Aristotle's View Of Happiness

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A Response To Aristotle 's View of Happiness . Aristotle argues that the most important thing in peoples lives is the virtue of happiness. He writes that one attains happiness by living a life of virtue - "He is happy who lives in accordance with complete virtue and is sufficiently equipped with external goods, not for some chance period but throughout a complete life."(Aristotle) A life of virtue implies a life of reasoning for the end goal of doing what is good. Human good is fulfilling and most desirable, therefore human good in life correlates with virtue. Happiness is a belief. Similar to other beliefs, it is prone to contain fallacies and delusions. Aristotle says that happiness is an end, or the result of things a person does. The …show more content…
When he talks about human good, he is referring to the highest of human good. He assumes that this highest form of good has three qualities; that it’s desirable for itself, that it isn 't desirable for the purpose of another good, and that any other goods are desired for its sake. This is wrong in the case that it is possible for someone to achieve happiness by having other good things in their life. More specifically, a specific person can attain happiness through power, honor, and wealth. When these things are taken away from the individual, he isn’t happy, therefore the “other goods” help the individual reach Aristotle 's end goal of happiness. Without the other goods, a persons happiness starts depending on the other goods in order for the person to be happy, so we can deduce that happiness does indeed depend on other …show more content…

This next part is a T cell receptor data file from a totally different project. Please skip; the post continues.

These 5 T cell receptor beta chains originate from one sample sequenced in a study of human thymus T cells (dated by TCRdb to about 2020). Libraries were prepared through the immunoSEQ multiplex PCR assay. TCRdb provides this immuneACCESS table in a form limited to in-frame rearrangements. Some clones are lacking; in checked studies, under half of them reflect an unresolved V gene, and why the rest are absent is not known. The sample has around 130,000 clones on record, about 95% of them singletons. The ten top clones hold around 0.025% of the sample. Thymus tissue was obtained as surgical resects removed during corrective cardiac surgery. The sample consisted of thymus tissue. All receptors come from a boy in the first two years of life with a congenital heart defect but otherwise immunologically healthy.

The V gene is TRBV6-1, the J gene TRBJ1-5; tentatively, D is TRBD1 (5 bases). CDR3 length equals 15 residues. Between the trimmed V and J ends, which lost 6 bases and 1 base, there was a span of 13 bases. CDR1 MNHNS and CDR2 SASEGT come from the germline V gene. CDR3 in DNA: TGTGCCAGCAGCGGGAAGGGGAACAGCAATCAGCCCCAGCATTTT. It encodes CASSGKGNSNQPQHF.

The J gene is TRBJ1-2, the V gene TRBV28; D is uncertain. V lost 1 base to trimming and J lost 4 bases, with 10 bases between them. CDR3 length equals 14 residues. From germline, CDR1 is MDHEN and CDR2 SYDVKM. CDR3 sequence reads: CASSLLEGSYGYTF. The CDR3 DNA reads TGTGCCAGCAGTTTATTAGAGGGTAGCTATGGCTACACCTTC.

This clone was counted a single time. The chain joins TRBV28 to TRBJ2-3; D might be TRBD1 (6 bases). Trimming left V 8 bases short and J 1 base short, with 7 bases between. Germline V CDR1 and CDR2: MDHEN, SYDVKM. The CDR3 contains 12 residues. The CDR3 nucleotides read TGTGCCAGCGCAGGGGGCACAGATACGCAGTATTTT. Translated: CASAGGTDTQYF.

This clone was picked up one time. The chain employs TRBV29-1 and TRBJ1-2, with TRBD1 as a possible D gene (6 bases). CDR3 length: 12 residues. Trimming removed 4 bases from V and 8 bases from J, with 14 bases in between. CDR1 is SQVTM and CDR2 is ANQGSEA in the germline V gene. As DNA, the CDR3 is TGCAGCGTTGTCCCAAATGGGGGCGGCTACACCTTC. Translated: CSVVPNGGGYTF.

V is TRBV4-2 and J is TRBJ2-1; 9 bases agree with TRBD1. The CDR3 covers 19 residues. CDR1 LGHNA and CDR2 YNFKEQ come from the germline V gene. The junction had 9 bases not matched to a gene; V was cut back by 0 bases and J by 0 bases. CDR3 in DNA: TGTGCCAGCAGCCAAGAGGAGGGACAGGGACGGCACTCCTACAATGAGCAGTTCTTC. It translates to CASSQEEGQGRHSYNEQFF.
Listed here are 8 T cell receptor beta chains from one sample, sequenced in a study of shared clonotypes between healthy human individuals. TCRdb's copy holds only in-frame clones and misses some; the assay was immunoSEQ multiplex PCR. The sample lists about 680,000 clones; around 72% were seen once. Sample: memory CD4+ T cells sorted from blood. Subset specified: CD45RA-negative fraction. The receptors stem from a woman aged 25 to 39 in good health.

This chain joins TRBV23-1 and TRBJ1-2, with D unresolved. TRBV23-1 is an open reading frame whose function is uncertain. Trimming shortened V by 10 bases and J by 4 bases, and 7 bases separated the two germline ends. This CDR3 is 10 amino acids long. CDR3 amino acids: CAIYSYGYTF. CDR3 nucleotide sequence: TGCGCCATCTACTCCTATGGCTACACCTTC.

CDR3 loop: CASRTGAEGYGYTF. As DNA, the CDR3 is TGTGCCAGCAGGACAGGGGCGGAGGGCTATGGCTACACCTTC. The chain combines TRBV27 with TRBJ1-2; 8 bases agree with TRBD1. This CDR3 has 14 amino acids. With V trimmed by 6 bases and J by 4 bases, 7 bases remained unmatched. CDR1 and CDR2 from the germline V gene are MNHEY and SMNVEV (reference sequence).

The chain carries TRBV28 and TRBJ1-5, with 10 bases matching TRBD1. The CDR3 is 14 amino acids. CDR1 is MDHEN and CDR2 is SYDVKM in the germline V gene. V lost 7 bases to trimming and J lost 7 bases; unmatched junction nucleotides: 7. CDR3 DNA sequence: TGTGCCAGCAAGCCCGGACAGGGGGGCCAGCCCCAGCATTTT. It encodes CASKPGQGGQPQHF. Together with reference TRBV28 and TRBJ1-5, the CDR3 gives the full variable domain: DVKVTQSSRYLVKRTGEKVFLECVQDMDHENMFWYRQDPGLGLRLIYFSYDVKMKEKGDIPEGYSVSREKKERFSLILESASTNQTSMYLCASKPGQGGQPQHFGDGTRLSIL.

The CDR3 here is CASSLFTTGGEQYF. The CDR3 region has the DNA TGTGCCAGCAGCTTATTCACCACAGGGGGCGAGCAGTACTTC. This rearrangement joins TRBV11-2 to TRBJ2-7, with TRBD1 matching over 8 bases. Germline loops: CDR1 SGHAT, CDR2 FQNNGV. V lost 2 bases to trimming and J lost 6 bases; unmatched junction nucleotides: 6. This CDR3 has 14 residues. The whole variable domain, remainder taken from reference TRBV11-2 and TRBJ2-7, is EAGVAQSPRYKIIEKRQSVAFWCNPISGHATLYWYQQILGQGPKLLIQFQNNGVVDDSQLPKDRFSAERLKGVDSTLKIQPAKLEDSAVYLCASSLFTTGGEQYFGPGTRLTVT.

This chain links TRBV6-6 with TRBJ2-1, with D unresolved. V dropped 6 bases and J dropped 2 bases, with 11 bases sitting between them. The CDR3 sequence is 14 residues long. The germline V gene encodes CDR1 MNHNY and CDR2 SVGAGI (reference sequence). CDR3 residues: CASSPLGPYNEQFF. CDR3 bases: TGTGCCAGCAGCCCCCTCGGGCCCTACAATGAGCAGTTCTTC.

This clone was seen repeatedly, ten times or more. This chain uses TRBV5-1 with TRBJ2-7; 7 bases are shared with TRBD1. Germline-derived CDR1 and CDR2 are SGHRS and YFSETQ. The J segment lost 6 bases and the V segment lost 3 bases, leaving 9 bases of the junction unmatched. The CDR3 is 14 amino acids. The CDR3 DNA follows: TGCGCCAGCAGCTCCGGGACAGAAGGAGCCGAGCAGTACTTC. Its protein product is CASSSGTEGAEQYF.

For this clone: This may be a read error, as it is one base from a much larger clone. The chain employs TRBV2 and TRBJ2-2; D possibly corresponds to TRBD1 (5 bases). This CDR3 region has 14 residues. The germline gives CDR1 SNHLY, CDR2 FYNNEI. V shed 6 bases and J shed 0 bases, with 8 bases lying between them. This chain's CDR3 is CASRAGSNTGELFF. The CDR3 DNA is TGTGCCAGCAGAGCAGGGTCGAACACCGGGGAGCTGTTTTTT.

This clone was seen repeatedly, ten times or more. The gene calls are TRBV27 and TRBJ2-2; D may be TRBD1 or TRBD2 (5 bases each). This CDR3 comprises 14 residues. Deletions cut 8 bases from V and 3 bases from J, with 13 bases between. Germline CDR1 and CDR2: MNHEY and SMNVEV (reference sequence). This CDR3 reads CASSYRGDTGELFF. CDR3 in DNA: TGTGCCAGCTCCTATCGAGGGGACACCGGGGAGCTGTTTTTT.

It is quite possible in certain situations for someone to have a good life while still lying in the world. For example, in a scenario in which you are forced to lie to someone in order to save someone else, you wouldn 't be considered morally virtuous to Aristotle or happy, yet you would need to commit the lie in order to save them and in turn achieve happiness. If we assume this to be correct, then Aristotle is at fault in saying that with no exception, you have to be morally virtuous to achieve the end goal of being happy. This kind of situation is a lot more prevalent than one might think. Additionally choosing one moral virtue over another shouldn 't necessarily mean that you will be more or less happy with the outcome of the virtue. If moral virtue is arbitrary in the equation, then the question of what is truly entailed in finding out how to be happy is raised. In fact there are particular virtues and traits that are are essential in society today that guarantee a happy life. Self content, conformity, patience, and self insurance are all examples of these traits, that are very important in the attainment of happiness. Without self acceptance and acceptance of reality, it would be hard to be happy in life anyways. Moral virtue is very important in life, however it cant, and shouldn 't rule our lives. Moreover, having character that is of the good nature suggests that you

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